No two persons ever read the same book. --Edmund Wilson

Wednesday, December 30, 2009

#75: The Minotaur -- Barbara Vine

Unusually talkative, Ida said to me in the kitchen that she wouldn't mind things being worse as long as they were different. ... "Sometimes I think I'd do anything for a change," she said. (p. 282)

It's the Sixties, though they are not especially Swinging in rural Essex. Kerstin Kvist, 24 years old, Swedish, has taken a position with an aristocratic family to care for their son John -- in his late thirties but with the emotional range of a child, the result of schizophrenia -- or so it's said. Kerstin is determined to help John, and manages to form a bond with him, and with his sisters Ella (who likes pink: everything in her room is pink) and Winifred (who is engaged, so there). Their mother Mrs Cosway is dry and disapproving; the oldest sister, Ida, quite worn down by the strain of living in a dark, decaying mansion miles from anywhere. There's a fourth sister, Zorah, who married an elderly millionaire and is now a merry and glamorous widow, arriving suddenly in her Lotus and zooming off without warning.

And soon after Kerstin arrives at Lydstep Old Hall, another stranger comes to the village: Felix, a disreputable (but soon to be famous) artist, with an eye for the laydeez and especially for Ella. Winifred, engaged to be married to the Rector, disapproves. Kerstin, who has a boyfriend with a flat off the Portobello Road, doesn't trust Felix. And John is happy in his maze -- a maze of books -- and with his facility for numbers, and in sitting and staring at beautiful things, like the Roman glass vase in the drawing-room.

Kerstin, trained as a nurse, gradually becomes convinced that John is not a lunatic or a schizophrenic, but merely suffering from Asperger's Disease (which nobody in 1960s Essex has heard of). She can't help feeling that the 'sleeping pills' Mrs Cosway insists on him taking are detrimental to his well-being. And she's determined to help him regain his faculties, his life ...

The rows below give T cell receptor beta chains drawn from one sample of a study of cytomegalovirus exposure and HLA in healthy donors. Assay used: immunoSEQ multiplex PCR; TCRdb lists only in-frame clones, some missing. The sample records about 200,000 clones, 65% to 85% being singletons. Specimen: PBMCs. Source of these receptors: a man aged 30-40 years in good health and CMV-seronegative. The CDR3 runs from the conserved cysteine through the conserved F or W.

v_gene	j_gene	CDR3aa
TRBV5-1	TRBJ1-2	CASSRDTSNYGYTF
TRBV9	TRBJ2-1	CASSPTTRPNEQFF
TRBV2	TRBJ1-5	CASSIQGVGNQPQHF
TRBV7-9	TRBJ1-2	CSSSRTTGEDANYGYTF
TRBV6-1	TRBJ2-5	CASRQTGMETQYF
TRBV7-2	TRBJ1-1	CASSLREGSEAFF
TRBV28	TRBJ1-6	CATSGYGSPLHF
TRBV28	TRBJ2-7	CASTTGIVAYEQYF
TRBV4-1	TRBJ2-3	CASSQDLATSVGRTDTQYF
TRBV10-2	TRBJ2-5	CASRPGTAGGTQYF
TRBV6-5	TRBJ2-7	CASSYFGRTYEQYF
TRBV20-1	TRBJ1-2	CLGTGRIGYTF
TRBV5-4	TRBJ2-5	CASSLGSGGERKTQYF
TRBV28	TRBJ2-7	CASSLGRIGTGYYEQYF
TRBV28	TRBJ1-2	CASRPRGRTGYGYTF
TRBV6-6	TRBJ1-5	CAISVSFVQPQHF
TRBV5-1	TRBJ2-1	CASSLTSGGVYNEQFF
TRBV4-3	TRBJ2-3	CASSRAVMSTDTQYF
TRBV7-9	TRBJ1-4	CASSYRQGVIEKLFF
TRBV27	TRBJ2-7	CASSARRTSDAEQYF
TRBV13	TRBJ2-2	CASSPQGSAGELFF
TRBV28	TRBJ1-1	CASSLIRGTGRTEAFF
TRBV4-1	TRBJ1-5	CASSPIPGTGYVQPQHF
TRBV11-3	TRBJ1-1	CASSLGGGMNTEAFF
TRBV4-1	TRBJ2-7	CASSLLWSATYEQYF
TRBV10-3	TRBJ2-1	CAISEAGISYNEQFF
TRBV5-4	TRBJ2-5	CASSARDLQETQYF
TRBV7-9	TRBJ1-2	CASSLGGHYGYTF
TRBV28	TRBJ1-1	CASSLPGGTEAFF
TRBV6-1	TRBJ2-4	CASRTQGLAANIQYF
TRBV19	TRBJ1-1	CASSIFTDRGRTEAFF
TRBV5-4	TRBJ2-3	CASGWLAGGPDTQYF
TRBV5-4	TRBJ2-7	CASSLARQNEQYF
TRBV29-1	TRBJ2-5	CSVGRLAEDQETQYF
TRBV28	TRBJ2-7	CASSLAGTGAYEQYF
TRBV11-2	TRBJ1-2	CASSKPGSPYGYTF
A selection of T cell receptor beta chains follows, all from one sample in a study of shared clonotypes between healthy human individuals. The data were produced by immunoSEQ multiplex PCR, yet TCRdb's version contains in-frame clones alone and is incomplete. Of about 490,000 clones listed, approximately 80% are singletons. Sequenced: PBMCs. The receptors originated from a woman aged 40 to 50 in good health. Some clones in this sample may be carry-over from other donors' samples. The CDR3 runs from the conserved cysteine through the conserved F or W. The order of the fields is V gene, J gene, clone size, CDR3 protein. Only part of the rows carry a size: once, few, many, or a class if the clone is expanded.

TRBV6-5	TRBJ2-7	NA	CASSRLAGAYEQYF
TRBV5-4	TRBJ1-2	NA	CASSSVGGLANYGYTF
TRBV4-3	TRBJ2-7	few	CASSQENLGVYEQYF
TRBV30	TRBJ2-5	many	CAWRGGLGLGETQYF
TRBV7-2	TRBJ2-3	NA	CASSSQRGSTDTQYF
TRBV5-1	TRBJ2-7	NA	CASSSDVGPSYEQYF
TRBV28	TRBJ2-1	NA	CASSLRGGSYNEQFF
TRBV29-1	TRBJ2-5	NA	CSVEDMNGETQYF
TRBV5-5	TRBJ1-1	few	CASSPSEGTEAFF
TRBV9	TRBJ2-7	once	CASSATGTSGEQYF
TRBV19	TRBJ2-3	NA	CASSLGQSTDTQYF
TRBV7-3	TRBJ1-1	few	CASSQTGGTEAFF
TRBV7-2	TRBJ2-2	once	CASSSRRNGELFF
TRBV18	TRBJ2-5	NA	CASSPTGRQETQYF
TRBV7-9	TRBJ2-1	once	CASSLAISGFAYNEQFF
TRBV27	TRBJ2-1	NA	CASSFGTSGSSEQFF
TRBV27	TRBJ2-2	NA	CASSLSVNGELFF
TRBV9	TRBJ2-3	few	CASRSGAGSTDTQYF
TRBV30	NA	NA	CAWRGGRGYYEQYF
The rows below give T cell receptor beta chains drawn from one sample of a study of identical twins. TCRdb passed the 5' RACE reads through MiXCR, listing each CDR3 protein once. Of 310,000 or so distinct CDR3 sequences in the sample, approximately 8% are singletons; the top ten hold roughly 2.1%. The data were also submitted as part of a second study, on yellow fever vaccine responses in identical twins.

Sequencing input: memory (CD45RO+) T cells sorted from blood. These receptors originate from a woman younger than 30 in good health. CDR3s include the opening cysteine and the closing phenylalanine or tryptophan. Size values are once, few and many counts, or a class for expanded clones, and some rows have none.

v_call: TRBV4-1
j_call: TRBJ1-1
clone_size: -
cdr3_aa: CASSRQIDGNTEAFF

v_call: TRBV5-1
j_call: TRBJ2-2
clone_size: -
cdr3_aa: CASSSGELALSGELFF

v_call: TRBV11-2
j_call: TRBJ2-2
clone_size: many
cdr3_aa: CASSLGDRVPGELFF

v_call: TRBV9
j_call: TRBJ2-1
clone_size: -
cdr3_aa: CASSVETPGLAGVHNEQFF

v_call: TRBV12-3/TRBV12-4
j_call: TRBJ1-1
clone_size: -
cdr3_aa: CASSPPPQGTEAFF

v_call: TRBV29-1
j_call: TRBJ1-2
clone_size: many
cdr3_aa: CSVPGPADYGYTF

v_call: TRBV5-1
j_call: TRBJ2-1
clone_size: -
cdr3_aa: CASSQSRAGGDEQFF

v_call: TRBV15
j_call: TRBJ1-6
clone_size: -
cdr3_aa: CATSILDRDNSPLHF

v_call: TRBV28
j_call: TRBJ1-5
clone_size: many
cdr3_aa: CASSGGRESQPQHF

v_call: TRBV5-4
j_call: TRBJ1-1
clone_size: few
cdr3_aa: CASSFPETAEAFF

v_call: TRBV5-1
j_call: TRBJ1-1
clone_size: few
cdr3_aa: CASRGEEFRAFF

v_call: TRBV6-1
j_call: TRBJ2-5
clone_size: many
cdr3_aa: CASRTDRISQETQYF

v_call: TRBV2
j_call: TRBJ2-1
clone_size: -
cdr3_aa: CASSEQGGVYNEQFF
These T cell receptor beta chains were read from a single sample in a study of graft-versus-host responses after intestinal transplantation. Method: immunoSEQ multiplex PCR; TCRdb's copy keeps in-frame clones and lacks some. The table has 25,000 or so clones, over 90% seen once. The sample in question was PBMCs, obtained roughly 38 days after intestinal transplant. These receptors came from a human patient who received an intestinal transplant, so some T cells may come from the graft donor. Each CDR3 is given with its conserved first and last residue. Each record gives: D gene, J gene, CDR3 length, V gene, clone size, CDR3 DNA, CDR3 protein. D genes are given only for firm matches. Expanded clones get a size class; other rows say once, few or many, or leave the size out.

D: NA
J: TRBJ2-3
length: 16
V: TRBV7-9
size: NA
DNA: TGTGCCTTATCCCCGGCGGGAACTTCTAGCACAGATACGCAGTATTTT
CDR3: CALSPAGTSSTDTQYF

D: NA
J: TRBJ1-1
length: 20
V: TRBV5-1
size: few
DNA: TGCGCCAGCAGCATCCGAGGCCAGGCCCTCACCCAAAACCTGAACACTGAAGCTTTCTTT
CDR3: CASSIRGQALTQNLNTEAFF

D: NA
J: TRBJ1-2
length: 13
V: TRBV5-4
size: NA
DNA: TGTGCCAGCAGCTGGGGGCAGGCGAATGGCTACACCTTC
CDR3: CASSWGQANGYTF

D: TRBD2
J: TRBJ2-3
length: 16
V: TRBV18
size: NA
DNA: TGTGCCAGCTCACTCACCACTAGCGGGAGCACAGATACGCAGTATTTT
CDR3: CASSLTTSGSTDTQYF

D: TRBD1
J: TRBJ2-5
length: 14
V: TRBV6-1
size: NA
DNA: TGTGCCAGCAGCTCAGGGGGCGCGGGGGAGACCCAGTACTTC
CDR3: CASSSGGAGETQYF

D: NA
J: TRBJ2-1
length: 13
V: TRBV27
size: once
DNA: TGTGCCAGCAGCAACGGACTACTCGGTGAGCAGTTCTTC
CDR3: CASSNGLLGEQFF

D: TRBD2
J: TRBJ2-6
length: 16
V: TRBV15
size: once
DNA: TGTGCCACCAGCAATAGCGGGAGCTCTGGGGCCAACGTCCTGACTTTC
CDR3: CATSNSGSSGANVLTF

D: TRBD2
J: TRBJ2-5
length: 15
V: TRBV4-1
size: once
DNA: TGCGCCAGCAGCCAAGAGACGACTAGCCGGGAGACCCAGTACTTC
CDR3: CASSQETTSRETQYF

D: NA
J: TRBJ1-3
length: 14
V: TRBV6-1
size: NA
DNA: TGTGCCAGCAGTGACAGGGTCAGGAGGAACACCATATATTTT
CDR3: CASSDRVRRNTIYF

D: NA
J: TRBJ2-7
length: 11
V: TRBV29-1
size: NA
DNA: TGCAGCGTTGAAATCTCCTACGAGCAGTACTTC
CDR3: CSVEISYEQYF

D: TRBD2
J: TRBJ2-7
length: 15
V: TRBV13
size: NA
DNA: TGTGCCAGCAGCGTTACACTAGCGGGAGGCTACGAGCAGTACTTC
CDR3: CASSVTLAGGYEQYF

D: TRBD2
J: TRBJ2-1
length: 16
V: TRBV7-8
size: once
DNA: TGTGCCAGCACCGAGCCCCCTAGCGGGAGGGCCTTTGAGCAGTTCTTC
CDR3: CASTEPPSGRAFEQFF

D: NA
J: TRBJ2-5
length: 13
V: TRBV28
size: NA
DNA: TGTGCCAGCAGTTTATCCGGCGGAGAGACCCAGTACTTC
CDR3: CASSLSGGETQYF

The Minotaur is a book full of foreshadowings, hindsight, rationalisation. There's a framing narrative, a chapter at each end of the book set 'Now', in which Kerstin meets a member of the family and is reminded of those distant events. She keeps a diary (in which she also sketches) and that becomes a matter of considerable importance towards the end of the book -- though the narrative is not in diary form, and it's clear that even with hindsight Kerstin doesn't always understand what is going on around her.

I liked the oppressive gloom of the novel, the sense of something about to happen, the vague mythic overtones, the psychological drama acted out between members of the family and those unfortunate enough to come within their reach. And I'd say it wasn't just John who had Asperger's.

#74: Kindred -- Octavia E. Butler

I don't have a name for the thing that happened to me, but I don't feel safe any more. (p. 17)

Dana finds herself thrown back in time to 1815, to encounter a distant ancestor Rufus, whose life she seems destined to save over and over again. Because otherwise what will become of her?

Simple premise, vastly complicated by the fact that Dana is Black and Rufus is white, the son of a Southern plantation-owner; that Dana is a modern woman (though for 'modern' read '1976', which feels like a very long time ago when one reads a novel set partly in, and written in, the mid-Seventies) and Rufus is a racist, sexist, elitist product of his time. That Dana's husband Kevin is white, too, and when he time-travels he ends up complicit in her oppression, becoming increasingly like the white men who represent all that Dana is not.

And Dana herself finds she's increasingly a part of the violent, unjust past: that every day she's less an observer, more accepting, another step closer to being what any Black woman in the South must be, a slave, a less-than-human. Every day she has more respect for her Black ancestors and their powers of endurance, their strength. Butler's depiction of Dana's emotional journey -- very much shown, not told -- is masterful: the reader understands more of Dana's situation than anyone in the novel.

Dana's very much a victim of apparently-random weirdness: there is no objective reason for the time-travel, and none (except ... justice? punishment?) for what she suffers on her return from her last trip. Has she changed the past? It's certainly changed her.

Compelling, disturbing, powerfully-written: I understand why it's a classic.